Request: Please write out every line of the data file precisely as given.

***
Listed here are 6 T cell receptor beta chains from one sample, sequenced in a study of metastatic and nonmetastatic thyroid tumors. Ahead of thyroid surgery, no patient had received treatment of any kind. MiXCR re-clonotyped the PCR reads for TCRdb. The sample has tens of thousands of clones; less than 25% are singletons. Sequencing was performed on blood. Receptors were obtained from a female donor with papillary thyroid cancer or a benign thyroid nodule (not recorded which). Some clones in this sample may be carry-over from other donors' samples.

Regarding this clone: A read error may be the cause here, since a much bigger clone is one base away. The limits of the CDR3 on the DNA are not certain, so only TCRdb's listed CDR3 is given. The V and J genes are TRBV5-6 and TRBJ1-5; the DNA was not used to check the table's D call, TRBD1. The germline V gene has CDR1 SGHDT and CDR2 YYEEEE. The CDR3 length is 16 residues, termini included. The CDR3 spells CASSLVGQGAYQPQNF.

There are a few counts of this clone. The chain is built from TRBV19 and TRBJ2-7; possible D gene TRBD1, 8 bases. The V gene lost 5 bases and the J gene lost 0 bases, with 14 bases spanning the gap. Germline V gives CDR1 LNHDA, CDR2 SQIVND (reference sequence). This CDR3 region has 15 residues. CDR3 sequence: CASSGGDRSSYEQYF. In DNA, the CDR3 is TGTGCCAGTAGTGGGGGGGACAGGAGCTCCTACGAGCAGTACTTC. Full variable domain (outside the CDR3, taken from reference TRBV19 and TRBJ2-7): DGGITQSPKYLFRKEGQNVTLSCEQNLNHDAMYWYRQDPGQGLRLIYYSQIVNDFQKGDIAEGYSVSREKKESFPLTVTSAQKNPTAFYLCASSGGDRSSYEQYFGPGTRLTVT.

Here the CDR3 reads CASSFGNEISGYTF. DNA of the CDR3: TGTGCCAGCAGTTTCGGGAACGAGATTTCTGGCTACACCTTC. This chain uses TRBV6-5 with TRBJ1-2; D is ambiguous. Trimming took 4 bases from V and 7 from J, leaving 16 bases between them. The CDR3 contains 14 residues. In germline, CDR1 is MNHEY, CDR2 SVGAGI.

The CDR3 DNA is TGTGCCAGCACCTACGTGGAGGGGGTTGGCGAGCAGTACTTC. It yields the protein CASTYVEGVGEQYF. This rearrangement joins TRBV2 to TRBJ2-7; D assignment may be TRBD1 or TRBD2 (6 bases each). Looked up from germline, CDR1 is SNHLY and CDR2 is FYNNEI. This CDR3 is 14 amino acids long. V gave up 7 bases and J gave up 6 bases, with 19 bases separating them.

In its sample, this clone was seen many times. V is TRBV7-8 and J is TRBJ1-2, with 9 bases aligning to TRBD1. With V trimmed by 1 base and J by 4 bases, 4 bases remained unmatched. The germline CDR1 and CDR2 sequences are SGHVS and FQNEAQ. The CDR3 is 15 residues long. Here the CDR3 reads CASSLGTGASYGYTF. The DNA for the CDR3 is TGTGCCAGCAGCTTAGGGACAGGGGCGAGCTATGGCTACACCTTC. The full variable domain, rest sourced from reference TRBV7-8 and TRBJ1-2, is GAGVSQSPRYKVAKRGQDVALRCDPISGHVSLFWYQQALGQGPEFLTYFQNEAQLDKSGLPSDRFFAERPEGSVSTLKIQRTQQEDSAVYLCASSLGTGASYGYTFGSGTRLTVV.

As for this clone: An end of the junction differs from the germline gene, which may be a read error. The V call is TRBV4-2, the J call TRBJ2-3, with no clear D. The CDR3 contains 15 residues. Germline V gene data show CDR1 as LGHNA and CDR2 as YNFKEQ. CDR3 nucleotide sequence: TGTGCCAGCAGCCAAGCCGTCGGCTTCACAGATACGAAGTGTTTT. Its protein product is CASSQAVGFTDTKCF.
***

Listed here are 6 T cell receptor beta chains from one sample, sequenced in a study of metastatic and nonmetastatic thyroid tumors. Ahead of thyroid surgery, no patient had received treatment of any kind. MiXCR re-clonotyped the PCR reads for TCRdb. The sample has tens of thousands of clones; less than 25% are singletons. Sequencing was performed on blood. Receptors were obtained from a female donor with papillary thyroid cancer or a benign thyroid nodule (not recorded which). Some clones in this sample may be carry-over from other donors' samples.

Regarding this clone: A read error may be the cause here, since a much bigger clone is one base away. The limits of the CDR3 on the DNA are not certain, so only TCRdb's listed CDR3 is given. The V and J genes are TRBV5-6 and TRBJ1-5; the DNA was not used to check the table's D call, TRBD1. The germline V gene has CDR1 SGHDT and CDR2 YYEEEE. The CDR3 length is 16 residues, termini included. The CDR3 spells CASSLVGQGAYQPQNF.

There are a few counts of this clone. The chain is built from TRBV19 and TRBJ2-7; possible D gene TRBD1, 8 bases. The V gene lost 5 bases and the J gene lost 0 bases, with 14 bases spanning the gap. Germline V gives CDR1 LNHDA, CDR2 SQIVND (reference sequence). This CDR3 region has 15 residues. CDR3 sequence: CASSGGDRSSYEQYF. In DNA, the CDR3 is TGTGCCAGTAGTGGGGGGGACAGGAGCTCCTACGAGCAGTACTTC. Full variable domain (outside the CDR3, taken from reference TRBV19 and TRBJ2-7): DGGITQSPKYLFRKEGQNVTLSCEQNLNHDAMYWYRQDPGQGLRLIYYSQIVNDFQKGDIAEGYSVSREKKESFPLTVTSAQKNPTAFYLCASSGGDRSSYEQYFGPGTRLTVT.

Here the CDR3 reads CASSFGNEISGYTF. DNA of the CDR3: TGTGCCAGCAGTTTCGGGAACGAGATTTCTGGCTACACCTTC. This chain uses TRBV6-5 with TRBJ1-2; D is ambiguous. Trimming took 4 bases from V and 7 from J, leaving 16 bases between them. The CDR3 contains 14 residues. In germline, CDR1 is MNHEY, CDR2 SVGAGI.

The CDR3 DNA is TGTGCCAGCACCTACGTGGAGGGGGTTGGCGAGCAGTACTTC. It yields the protein CASTYVEGVGEQYF. This rearrangement joins TRBV2 to TRBJ2-7; D assignment may be TRBD1 or TRBD2 (6 bases each). Looked up from germline, CDR1 is SNHLY and CDR2 is FYNNEI. This CDR3 is 14 amino acids long. V gave up 7 bases and J gave up 6 bases, with 19 bases separating them.

In its sample, this clone was seen many times. V is TRBV7-8 and J is TRBJ1-2, with 9 bases aligning to TRBD1. With V trimmed by 1 base and J by 4 bases, 4 bases remained unmatched. The germline CDR1 and CDR2 sequences are SGHVS and FQNEAQ. The CDR3 is 15 residues long. Here the CDR3 reads CASSLGTGASYGYTF. The DNA for the CDR3 is TGTGCCAGCAGCTTAGGGACAGGGGCGAGCTATGGCTACACCTTC. The full variable domain, rest sourced from reference TRBV7-8 and TRBJ1-2, is GAGVSQSPRYKVAKRGQDVALRCDPISGHVSLFWYQQALGQGPEFLTYFQNEAQLDKSGLPSDRFFAERPEGSVSTLKIQRTQQEDSAVYLCASSLGTGASYGYTFGSGTRLTVV.

As for this clone: An end of the junction differs from the germline gene, which may be a read error. The V call is TRBV4-2, the J call TRBJ2-3, with no clear D. The CDR3 contains 15 residues. Germline V gene data show CDR1 as LGHNA and CDR2 as YNFKEQ. CDR3 nucleotide sequence: TGTGCCAGCAGCCAAGCCGTCGGCTTCACAGATACGAAGTGTTTT. Its protein product is CASSQAVGFTDTKCF.